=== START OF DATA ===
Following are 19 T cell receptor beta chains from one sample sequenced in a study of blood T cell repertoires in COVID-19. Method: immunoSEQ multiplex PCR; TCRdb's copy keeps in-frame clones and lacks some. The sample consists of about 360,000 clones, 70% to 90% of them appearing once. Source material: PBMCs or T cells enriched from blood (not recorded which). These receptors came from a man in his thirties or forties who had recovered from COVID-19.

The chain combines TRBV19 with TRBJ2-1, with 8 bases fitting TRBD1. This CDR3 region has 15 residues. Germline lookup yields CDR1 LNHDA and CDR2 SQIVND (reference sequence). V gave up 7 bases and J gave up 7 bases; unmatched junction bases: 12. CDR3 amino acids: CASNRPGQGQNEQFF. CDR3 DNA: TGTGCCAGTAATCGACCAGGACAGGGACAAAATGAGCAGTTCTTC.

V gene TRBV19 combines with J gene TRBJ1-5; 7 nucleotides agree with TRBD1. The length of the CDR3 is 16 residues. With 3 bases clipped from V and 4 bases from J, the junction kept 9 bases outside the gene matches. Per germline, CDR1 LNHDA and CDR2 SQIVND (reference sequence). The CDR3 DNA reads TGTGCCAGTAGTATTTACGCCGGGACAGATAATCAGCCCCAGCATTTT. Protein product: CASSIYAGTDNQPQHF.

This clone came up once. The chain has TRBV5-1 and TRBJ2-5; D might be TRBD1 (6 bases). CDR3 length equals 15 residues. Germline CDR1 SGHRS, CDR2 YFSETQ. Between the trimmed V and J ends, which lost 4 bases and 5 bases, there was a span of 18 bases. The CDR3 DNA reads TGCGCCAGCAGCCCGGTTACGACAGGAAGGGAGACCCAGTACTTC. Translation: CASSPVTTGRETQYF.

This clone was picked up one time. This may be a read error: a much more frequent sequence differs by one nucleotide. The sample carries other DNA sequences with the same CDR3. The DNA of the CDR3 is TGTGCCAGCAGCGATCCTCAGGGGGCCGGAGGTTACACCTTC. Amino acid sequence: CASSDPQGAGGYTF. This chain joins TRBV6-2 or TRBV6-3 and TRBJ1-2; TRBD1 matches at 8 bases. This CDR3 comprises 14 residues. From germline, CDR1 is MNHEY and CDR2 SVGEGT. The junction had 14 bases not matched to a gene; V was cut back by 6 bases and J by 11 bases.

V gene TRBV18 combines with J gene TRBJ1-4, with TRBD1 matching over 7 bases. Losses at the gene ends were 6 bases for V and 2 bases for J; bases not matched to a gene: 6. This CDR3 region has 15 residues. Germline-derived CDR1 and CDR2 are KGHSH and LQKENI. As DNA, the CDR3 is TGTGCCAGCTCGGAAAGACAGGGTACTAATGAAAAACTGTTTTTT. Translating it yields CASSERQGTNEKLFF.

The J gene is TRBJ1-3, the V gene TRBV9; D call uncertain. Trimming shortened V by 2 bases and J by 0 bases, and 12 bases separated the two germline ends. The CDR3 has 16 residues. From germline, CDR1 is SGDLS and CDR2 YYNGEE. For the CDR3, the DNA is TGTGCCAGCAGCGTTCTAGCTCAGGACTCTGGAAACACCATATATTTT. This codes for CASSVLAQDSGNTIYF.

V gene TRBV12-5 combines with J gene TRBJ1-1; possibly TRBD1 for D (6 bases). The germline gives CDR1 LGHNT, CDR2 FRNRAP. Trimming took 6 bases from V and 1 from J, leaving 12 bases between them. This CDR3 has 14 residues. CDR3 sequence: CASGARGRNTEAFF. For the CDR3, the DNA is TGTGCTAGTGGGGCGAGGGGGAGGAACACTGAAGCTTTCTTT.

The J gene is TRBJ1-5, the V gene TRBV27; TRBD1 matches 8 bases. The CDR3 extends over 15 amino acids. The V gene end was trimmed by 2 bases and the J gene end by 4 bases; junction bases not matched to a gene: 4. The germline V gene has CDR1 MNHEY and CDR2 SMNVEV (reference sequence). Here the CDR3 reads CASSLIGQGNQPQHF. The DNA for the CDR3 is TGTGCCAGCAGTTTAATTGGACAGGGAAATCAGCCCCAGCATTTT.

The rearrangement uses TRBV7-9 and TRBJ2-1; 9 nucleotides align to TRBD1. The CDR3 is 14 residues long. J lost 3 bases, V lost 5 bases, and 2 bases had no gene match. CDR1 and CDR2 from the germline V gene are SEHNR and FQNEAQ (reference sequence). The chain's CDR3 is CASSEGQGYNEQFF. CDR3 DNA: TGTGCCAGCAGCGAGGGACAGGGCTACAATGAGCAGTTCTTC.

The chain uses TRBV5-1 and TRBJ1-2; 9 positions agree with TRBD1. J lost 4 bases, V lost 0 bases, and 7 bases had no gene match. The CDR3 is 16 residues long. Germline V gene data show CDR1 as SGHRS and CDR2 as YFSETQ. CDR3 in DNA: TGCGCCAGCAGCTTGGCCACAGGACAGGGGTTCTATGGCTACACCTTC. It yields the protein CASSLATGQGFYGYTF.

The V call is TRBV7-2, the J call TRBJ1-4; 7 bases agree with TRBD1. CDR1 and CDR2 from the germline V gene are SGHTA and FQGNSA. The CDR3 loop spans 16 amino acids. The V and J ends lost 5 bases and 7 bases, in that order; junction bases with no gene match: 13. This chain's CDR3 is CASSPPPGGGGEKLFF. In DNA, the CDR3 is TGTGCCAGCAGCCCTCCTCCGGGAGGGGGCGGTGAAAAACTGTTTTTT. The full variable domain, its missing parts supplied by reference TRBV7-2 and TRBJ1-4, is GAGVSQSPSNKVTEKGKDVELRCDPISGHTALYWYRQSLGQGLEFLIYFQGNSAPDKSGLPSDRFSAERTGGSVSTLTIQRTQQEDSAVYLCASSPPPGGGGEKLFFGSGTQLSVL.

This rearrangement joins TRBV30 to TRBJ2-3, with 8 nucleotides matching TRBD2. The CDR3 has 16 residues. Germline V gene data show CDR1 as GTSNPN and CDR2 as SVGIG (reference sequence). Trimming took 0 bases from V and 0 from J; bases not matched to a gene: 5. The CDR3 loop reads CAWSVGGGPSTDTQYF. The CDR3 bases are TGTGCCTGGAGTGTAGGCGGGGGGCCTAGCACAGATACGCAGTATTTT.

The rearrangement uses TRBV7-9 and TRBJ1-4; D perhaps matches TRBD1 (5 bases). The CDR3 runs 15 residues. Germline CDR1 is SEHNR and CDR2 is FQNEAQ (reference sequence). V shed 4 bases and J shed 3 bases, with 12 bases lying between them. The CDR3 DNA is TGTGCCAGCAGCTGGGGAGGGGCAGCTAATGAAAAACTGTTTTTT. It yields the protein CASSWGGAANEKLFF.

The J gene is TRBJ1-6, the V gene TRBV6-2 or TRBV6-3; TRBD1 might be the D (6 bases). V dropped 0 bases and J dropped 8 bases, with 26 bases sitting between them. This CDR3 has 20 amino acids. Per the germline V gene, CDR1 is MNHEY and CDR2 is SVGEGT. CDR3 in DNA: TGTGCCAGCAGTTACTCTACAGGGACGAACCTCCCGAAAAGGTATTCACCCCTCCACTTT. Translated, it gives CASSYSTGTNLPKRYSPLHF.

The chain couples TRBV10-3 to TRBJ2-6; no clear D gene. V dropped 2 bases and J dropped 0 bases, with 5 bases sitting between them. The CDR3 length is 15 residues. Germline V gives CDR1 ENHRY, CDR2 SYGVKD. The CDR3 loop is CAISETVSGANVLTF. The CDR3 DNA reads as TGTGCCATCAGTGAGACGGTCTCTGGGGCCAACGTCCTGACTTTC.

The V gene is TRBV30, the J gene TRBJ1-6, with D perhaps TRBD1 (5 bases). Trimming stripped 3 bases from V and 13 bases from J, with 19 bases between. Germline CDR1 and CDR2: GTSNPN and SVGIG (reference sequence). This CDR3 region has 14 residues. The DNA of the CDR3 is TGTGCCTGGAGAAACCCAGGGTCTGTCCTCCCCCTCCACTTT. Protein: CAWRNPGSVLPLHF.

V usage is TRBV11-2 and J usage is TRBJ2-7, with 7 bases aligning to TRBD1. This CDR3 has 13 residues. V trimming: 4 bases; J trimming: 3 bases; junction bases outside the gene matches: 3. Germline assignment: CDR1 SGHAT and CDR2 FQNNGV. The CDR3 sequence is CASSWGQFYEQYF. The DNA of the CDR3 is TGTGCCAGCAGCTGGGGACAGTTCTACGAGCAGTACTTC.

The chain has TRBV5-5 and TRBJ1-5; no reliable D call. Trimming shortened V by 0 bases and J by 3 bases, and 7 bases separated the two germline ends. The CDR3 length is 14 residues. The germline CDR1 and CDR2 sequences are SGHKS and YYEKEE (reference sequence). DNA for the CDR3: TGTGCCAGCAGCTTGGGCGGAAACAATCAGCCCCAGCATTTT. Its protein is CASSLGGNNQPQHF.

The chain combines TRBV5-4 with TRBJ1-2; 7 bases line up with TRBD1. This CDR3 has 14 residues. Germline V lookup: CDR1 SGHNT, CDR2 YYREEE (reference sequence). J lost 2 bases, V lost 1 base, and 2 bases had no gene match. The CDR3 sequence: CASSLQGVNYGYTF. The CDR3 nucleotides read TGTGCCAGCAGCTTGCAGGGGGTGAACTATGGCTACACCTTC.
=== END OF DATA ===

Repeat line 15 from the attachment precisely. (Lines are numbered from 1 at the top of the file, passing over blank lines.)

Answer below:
The J gene is TRBJ1-6, the V gene TRBV6-2 or TRBV6-3; TRBD1 might be the D (6 bases). V dropped 0 bases and J dropped 8 bases, with 26 bases sitting between them. This CDR3 has 20 amino acids. Per the germline V gene, CDR1 is MNHEY and CDR2 is SVGEGT. CDR3 in DNA: TGTGCCAGCAGTTACTCTACAGGGACGAACCTCCCGAAAAGGTATTCACCCCTCCACTTT. Translated, it gives CASSYSTGTNLPKRYSPLHF.